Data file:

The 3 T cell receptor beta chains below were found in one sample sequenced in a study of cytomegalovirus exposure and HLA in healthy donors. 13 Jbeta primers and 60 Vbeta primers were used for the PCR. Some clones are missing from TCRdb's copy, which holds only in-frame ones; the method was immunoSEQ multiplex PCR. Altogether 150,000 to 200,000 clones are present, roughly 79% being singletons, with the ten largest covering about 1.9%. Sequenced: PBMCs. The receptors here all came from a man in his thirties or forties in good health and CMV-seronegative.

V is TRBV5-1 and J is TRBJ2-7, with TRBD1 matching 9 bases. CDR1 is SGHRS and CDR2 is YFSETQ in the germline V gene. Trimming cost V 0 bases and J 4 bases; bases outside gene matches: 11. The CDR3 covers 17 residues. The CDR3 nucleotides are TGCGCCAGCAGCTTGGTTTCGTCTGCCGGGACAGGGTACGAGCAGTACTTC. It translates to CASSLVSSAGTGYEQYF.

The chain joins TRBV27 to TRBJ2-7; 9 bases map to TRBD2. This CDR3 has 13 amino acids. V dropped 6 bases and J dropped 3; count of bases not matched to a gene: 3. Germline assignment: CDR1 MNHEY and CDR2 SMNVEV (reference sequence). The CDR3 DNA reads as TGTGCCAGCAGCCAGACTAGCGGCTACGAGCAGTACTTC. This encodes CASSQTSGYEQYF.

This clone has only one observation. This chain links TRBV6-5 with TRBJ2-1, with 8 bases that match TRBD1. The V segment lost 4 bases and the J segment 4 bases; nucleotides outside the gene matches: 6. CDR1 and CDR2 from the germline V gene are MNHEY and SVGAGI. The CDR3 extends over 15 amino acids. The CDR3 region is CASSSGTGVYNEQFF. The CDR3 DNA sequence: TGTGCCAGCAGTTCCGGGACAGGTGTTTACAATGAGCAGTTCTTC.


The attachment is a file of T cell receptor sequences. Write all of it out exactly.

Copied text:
The 3 T cell receptor beta chains below were found in one sample sequenced in a study of cytomegalovirus exposure and HLA in healthy donors. 13 Jbeta primers and 60 Vbeta primers were used for the PCR. Some clones are missing from TCRdb's copy, which holds only in-frame ones; the method was immunoSEQ multiplex PCR. Altogether 150,000 to 200,000 clones are present, roughly 79% being singletons, with the ten largest covering about 1.9%. Sequenced: PBMCs. The receptors here all came from a man in his thirties or forties in good health and CMV-seronegative.

V is TRBV5-1 and J is TRBJ2-7, with TRBD1 matching 9 bases. CDR1 is SGHRS and CDR2 is YFSETQ in the germline V gene. Trimming cost V 0 bases and J 4 bases; bases outside gene matches: 11. The CDR3 covers 17 residues. The CDR3 nucleotides are TGCGCCAGCAGCTTGGTTTCGTCTGCCGGGACAGGGTACGAGCAGTACTTC. It translates to CASSLVSSAGTGYEQYF.

The chain joins TRBV27 to TRBJ2-7; 9 bases map to TRBD2. This CDR3 has 13 amino acids. V dropped 6 bases and J dropped 3; count of bases not matched to a gene: 3. Germline assignment: CDR1 MNHEY and CDR2 SMNVEV (reference sequence). The CDR3 DNA reads as TGTGCCAGCAGCCAGACTAGCGGCTACGAGCAGTACTTC. This encodes CASSQTSGYEQYF.

This clone has only one observation. This chain links TRBV6-5 with TRBJ2-1, with 8 bases that match TRBD1. The V segment lost 4 bases and the J segment 4 bases; nucleotides outside the gene matches: 6. CDR1 and CDR2 from the germline V gene are MNHEY and SVGAGI. The CDR3 extends over 15 amino acids. The CDR3 region is CASSSGTGVYNEQFF. The CDR3 DNA sequence: TGTGCCAGCAGTTCCGGGACAGGTGTTTACAATGAGCAGTTCTTC.